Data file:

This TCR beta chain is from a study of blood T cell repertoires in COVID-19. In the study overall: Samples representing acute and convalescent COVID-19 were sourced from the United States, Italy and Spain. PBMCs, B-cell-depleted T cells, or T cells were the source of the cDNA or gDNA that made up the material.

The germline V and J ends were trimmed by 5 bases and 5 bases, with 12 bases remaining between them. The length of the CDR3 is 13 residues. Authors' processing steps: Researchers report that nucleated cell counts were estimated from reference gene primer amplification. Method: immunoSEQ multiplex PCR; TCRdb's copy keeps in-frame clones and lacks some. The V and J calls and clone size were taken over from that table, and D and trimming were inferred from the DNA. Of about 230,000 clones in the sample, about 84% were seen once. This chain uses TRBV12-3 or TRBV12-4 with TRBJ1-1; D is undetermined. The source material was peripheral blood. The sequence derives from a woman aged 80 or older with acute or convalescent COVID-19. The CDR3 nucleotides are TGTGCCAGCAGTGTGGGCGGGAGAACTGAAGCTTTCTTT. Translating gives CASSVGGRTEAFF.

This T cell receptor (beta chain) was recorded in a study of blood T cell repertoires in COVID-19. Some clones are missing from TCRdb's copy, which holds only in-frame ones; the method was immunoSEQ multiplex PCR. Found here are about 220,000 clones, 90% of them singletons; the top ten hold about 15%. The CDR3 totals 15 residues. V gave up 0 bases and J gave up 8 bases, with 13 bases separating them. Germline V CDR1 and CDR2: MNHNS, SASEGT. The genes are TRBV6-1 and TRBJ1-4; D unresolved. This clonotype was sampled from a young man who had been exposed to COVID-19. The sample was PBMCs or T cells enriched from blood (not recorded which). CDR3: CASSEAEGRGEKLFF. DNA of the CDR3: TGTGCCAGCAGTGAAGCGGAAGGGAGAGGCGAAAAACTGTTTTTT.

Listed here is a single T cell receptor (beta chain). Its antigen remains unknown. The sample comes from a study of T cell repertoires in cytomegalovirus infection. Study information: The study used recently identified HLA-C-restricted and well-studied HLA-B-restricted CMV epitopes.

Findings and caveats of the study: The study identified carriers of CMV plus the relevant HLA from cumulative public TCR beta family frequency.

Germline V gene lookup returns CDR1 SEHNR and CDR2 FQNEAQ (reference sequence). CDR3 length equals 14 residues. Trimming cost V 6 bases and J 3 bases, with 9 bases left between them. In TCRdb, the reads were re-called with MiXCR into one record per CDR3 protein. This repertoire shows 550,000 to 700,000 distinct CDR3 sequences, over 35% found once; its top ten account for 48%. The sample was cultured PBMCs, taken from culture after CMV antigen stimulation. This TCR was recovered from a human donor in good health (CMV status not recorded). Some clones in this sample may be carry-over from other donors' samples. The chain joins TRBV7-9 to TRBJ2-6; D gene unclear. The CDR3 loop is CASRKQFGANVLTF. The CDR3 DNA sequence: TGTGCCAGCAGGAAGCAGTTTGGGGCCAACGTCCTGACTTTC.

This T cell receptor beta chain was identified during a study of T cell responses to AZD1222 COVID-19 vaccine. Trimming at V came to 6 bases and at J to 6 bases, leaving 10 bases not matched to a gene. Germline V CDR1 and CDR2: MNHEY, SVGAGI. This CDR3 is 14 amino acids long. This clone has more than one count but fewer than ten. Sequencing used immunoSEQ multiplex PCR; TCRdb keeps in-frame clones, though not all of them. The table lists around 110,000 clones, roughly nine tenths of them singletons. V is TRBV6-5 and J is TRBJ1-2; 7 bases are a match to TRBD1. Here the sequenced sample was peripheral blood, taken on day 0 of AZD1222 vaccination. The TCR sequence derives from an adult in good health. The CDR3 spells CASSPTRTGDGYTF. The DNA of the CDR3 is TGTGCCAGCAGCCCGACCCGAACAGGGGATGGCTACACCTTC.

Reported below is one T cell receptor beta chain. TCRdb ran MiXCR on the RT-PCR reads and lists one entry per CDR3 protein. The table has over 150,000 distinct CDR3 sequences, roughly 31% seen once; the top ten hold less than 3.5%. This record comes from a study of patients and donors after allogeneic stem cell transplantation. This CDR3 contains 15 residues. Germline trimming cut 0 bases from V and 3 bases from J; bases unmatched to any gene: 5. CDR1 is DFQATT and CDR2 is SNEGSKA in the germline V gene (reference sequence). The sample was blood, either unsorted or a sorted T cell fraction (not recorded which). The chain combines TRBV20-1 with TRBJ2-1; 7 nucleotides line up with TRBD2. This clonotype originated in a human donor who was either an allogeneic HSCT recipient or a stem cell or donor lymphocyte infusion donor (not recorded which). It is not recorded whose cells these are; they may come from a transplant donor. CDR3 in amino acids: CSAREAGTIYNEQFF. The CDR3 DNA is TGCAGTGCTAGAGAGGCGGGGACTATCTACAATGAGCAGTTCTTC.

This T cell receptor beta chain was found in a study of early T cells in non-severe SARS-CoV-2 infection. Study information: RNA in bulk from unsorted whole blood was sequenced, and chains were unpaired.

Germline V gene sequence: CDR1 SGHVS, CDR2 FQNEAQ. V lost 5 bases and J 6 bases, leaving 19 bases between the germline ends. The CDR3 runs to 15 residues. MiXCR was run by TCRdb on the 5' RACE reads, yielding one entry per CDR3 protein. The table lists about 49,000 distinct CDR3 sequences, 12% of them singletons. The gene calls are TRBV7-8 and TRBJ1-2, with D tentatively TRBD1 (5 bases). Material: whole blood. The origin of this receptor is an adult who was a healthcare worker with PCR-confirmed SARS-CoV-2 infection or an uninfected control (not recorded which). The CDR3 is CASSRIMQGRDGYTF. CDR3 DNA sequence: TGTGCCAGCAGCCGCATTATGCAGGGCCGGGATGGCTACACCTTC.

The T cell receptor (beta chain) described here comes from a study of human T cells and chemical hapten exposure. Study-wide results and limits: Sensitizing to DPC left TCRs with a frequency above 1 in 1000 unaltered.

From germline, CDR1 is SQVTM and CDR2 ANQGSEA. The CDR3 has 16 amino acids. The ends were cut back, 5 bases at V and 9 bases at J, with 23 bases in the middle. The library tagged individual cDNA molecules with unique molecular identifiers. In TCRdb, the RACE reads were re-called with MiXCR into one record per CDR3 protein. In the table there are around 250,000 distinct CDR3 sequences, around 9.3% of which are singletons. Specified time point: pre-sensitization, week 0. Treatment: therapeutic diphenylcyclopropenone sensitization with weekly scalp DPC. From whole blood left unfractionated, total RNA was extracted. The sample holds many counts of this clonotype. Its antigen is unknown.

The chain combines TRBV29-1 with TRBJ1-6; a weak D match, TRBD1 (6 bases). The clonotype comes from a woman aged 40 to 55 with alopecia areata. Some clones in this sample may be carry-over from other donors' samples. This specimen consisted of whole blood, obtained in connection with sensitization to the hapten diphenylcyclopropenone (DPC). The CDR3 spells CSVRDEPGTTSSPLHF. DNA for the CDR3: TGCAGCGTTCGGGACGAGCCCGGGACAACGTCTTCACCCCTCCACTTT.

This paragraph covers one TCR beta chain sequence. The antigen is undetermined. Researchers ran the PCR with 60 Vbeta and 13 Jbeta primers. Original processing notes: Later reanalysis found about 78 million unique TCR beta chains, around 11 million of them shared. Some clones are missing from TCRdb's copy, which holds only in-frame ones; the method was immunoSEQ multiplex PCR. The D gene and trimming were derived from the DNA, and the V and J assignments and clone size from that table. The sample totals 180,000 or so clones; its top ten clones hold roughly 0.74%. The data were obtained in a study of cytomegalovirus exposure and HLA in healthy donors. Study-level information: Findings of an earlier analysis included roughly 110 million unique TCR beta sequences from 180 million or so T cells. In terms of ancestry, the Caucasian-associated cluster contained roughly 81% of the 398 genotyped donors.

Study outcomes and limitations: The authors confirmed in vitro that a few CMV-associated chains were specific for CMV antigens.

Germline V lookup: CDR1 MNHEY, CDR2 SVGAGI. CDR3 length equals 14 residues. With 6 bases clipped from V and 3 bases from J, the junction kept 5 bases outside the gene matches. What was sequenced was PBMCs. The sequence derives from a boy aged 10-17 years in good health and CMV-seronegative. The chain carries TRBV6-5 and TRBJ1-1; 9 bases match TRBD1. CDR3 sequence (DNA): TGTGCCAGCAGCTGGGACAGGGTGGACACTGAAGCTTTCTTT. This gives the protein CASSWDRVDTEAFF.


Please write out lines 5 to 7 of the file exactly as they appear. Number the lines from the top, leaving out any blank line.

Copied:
Findings and caveats of the study: The study identified carriers of CMV plus the relevant HLA from cumulative public TCR beta family frequency.

Germline V gene lookup returns CDR1 SEHNR and CDR2 FQNEAQ (reference sequence). CDR3 length equals 14 residues. Trimming cost V 6 bases and J 3 bases, with 9 bases left between them. In TCRdb, the reads were re-called with MiXCR into one record per CDR3 protein. This repertoire shows 550,000 to 700,000 distinct CDR3 sequences, over 35% found once; its top ten account for 48%. The sample was cultured PBMCs, taken from culture after CMV antigen stimulation. This TCR was recovered from a human donor in good health (CMV status not recorded). Some clones in this sample may be carry-over from other donors' samples. The chain joins TRBV7-9 to TRBJ2-6; D gene unclear. The CDR3 loop is CASRKQFGANVLTF. The CDR3 DNA sequence: TGTGCCAGCAGGAAGCAGTTTGGGGCCAACGTCCTGACTTTC.

This T cell receptor beta chain was identified during a study of T cell responses to AZD1222 COVID-19 vaccine. Trimming at V came to 6 bases and at J to 6 bases, leaving 10 bases not matched to a gene. Germline V CDR1 and CDR2: MNHEY, SVGAGI. This CDR3 is 14 amino acids long. This clone has more than one count but fewer than ten. Sequencing used immunoSEQ multiplex PCR; TCRdb keeps in-frame clones, though not all of them. The table lists around 110,000 clones, roughly nine tenths of them singletons. V is TRBV6-5 and J is TRBJ1-2; 7 bases are a match to TRBD1. Here the sequenced sample was peripheral blood, taken on day 0 of AZD1222 vaccination. The TCR sequence derives from an adult in good health. The CDR3 spells CASSPTRTGDGYTF. The DNA of the CDR3 is TGTGCCAGCAGCCCGACCCGAACAGGGGATGGCTACACCTTC.